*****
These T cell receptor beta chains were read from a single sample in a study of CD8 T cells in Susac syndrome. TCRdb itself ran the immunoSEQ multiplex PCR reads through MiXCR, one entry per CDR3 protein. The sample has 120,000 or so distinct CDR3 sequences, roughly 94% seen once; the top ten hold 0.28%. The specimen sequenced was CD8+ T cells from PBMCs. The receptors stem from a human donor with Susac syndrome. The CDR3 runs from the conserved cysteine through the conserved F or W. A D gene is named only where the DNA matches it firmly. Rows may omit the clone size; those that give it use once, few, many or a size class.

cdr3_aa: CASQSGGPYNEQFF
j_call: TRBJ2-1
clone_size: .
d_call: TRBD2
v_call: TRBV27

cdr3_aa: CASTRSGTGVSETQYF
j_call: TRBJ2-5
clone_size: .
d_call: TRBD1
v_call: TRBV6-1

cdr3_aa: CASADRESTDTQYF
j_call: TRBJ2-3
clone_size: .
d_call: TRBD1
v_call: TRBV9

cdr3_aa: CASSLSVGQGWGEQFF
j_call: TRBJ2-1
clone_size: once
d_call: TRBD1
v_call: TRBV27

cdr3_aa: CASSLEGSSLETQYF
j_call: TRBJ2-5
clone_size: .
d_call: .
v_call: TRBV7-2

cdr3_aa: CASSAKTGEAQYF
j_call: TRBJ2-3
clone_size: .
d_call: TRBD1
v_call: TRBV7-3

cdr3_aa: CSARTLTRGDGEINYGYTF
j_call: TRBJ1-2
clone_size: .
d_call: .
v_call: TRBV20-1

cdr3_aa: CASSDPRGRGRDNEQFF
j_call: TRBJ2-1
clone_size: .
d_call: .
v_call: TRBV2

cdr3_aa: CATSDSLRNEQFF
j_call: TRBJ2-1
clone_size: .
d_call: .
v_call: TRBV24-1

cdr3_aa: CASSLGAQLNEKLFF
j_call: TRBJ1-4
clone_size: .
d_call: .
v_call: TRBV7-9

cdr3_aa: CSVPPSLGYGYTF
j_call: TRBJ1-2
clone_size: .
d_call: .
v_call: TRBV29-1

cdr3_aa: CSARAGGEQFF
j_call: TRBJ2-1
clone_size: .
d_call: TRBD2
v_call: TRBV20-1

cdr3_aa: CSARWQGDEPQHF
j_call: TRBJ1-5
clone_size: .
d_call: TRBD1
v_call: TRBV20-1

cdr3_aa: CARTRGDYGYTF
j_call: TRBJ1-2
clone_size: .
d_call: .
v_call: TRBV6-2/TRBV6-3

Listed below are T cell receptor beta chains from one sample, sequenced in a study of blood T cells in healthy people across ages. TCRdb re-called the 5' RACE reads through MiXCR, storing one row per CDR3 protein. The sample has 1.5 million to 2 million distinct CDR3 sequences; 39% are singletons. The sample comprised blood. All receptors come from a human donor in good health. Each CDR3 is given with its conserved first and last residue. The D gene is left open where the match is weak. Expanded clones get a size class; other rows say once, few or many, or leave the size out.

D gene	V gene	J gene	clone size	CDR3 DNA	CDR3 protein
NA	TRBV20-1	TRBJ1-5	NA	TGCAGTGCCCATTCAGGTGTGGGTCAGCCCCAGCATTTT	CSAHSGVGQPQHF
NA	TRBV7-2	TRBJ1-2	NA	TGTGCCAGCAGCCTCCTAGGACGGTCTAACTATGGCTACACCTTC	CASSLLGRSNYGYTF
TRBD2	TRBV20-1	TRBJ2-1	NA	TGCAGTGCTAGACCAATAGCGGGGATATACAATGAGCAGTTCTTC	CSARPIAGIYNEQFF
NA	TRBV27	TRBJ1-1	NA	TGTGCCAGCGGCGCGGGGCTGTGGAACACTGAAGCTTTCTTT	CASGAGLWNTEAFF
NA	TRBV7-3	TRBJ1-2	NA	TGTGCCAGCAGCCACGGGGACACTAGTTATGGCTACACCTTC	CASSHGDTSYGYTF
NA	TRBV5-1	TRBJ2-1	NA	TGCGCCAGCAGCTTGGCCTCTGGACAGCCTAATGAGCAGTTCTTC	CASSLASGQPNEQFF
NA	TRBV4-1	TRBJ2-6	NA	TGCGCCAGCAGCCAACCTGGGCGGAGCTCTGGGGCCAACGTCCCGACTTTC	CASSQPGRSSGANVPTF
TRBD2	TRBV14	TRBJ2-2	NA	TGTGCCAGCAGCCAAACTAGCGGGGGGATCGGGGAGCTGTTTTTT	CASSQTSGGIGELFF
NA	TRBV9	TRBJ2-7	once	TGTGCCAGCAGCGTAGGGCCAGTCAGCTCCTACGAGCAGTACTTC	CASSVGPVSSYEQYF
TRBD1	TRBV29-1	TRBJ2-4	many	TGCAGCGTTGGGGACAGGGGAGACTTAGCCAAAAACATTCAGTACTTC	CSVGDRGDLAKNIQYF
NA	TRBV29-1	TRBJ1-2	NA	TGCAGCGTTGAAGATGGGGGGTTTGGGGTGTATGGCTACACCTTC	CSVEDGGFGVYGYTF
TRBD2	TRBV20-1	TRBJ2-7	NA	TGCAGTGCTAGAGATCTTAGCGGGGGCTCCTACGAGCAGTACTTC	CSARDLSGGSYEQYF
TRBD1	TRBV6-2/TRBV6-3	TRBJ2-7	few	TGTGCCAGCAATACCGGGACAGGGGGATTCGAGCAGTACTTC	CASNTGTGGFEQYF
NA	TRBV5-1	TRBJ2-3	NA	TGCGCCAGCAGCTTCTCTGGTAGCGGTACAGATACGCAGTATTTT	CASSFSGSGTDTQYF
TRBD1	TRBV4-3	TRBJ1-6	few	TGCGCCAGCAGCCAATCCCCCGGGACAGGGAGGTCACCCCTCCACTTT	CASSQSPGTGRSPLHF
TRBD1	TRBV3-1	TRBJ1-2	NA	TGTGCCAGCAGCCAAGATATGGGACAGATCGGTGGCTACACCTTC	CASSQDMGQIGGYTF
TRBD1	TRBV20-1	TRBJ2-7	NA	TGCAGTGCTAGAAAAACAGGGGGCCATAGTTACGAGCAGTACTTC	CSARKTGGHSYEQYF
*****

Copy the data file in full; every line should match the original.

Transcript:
These T cell receptor beta chains were read from a single sample in a study of CD8 T cells in Susac syndrome. TCRdb itself ran the immunoSEQ multiplex PCR reads through MiXCR, one entry per CDR3 protein. The sample has 120,000 or so distinct CDR3 sequences, roughly 94% seen once; the top ten hold 0.28%. The specimen sequenced was CD8+ T cells from PBMCs. The receptors stem from a human donor with Susac syndrome. The CDR3 runs from the conserved cysteine through the conserved F or W. A D gene is named only where the DNA matches it firmly. Rows may omit the clone size; those that give it use once, few, many or a size class.

cdr3_aa: CASQSGGPYNEQFF
j_call: TRBJ2-1
clone_size: .
d_call: TRBD2
v_call: TRBV27

cdr3_aa: CASTRSGTGVSETQYF
j_call: TRBJ2-5
clone_size: .
d_call: TRBD1
v_call: TRBV6-1

cdr3_aa: CASADRESTDTQYF
j_call: TRBJ2-3
clone_size: .
d_call: TRBD1
v_call: TRBV9

cdr3_aa: CASSLSVGQGWGEQFF
j_call: TRBJ2-1
clone_size: once
d_call: TRBD1
v_call: TRBV27

cdr3_aa: CASSLEGSSLETQYF
j_call: TRBJ2-5
clone_size: .
d_call: .
v_call: TRBV7-2

cdr3_aa: CASSAKTGEAQYF
j_call: TRBJ2-3
clone_size: .
d_call: TRBD1
v_call: TRBV7-3

cdr3_aa: CSARTLTRGDGEINYGYTF
j_call: TRBJ1-2
clone_size: .
d_call: .
v_call: TRBV20-1

cdr3_aa: CASSDPRGRGRDNEQFF
j_call: TRBJ2-1
clone_size: .
d_call: .
v_call: TRBV2

cdr3_aa: CATSDSLRNEQFF
j_call: TRBJ2-1
clone_size: .
d_call: .
v_call: TRBV24-1

cdr3_aa: CASSLGAQLNEKLFF
j_call: TRBJ1-4
clone_size: .
d_call: .
v_call: TRBV7-9

cdr3_aa: CSVPPSLGYGYTF
j_call: TRBJ1-2
clone_size: .
d_call: .
v_call: TRBV29-1

cdr3_aa: CSARAGGEQFF
j_call: TRBJ2-1
clone_size: .
d_call: TRBD2
v_call: TRBV20-1

cdr3_aa: CSARWQGDEPQHF
j_call: TRBJ1-5
clone_size: .
d_call: TRBD1
v_call: TRBV20-1

cdr3_aa: CARTRGDYGYTF
j_call: TRBJ1-2
clone_size: .
d_call: .
v_call: TRBV6-2/TRBV6-3

Listed below are T cell receptor beta chains from one sample, sequenced in a study of blood T cells in healthy people across ages. TCRdb re-called the 5' RACE reads through MiXCR, storing one row per CDR3 protein. The sample has 1.5 million to 2 million distinct CDR3 sequences; 39% are singletons. The sample comprised blood. All receptors come from a human donor in good health. Each CDR3 is given with its conserved first and last residue. The D gene is left open where the match is weak. Expanded clones get a size class; other rows say once, few or many, or leave the size out.

D gene	V gene	J gene	clone size	CDR3 DNA	CDR3 protein
NA	TRBV20-1	TRBJ1-5	NA	TGCAGTGCCCATTCAGGTGTGGGTCAGCCCCAGCATTTT	CSAHSGVGQPQHF
NA	TRBV7-2	TRBJ1-2	NA	TGTGCCAGCAGCCTCCTAGGACGGTCTAACTATGGCTACACCTTC	CASSLLGRSNYGYTF
TRBD2	TRBV20-1	TRBJ2-1	NA	TGCAGTGCTAGACCAATAGCGGGGATATACAATGAGCAGTTCTTC	CSARPIAGIYNEQFF
NA	TRBV27	TRBJ1-1	NA	TGTGCCAGCGGCGCGGGGCTGTGGAACACTGAAGCTTTCTTT	CASGAGLWNTEAFF
NA	TRBV7-3	TRBJ1-2	NA	TGTGCCAGCAGCCACGGGGACACTAGTTATGGCTACACCTTC	CASSHGDTSYGYTF
NA	TRBV5-1	TRBJ2-1	NA	TGCGCCAGCAGCTTGGCCTCTGGACAGCCTAATGAGCAGTTCTTC	CASSLASGQPNEQFF
NA	TRBV4-1	TRBJ2-6	NA	TGCGCCAGCAGCCAACCTGGGCGGAGCTCTGGGGCCAACGTCCCGACTTTC	CASSQPGRSSGANVPTF
TRBD2	TRBV14	TRBJ2-2	NA	TGTGCCAGCAGCCAAACTAGCGGGGGGATCGGGGAGCTGTTTTTT	CASSQTSGGIGELFF
NA	TRBV9	TRBJ2-7	once	TGTGCCAGCAGCGTAGGGCCAGTCAGCTCCTACGAGCAGTACTTC	CASSVGPVSSYEQYF
TRBD1	TRBV29-1	TRBJ2-4	many	TGCAGCGTTGGGGACAGGGGAGACTTAGCCAAAAACATTCAGTACTTC	CSVGDRGDLAKNIQYF
NA	TRBV29-1	TRBJ1-2	NA	TGCAGCGTTGAAGATGGGGGGTTTGGGGTGTATGGCTACACCTTC	CSVEDGGFGVYGYTF
TRBD2	TRBV20-1	TRBJ2-7	NA	TGCAGTGCTAGAGATCTTAGCGGGGGCTCCTACGAGCAGTACTTC	CSARDLSGGSYEQYF
TRBD1	TRBV6-2/TRBV6-3	TRBJ2-7	few	TGTGCCAGCAATACCGGGACAGGGGGATTCGAGCAGTACTTC	CASNTGTGGFEQYF
NA	TRBV5-1	TRBJ2-3	NA	TGCGCCAGCAGCTTCTCTGGTAGCGGTACAGATACGCAGTATTTT	CASSFSGSGTDTQYF
TRBD1	TRBV4-3	TRBJ1-6	few	TGCGCCAGCAGCCAATCCCCCGGGACAGGGAGGTCACCCCTCCACTTT	CASSQSPGTGRSPLHF
TRBD1	TRBV3-1	TRBJ1-2	NA	TGTGCCAGCAGCCAAGATATGGGACAGATCGGTGGCTACACCTTC	CASSQDMGQIGGYTF
TRBD1	TRBV20-1	TRBJ2-7	NA	TGCAGTGCTAGAAAAACAGGGGGCCATAGTTACGAGCAGTACTTC	CSARKTGGHSYEQYF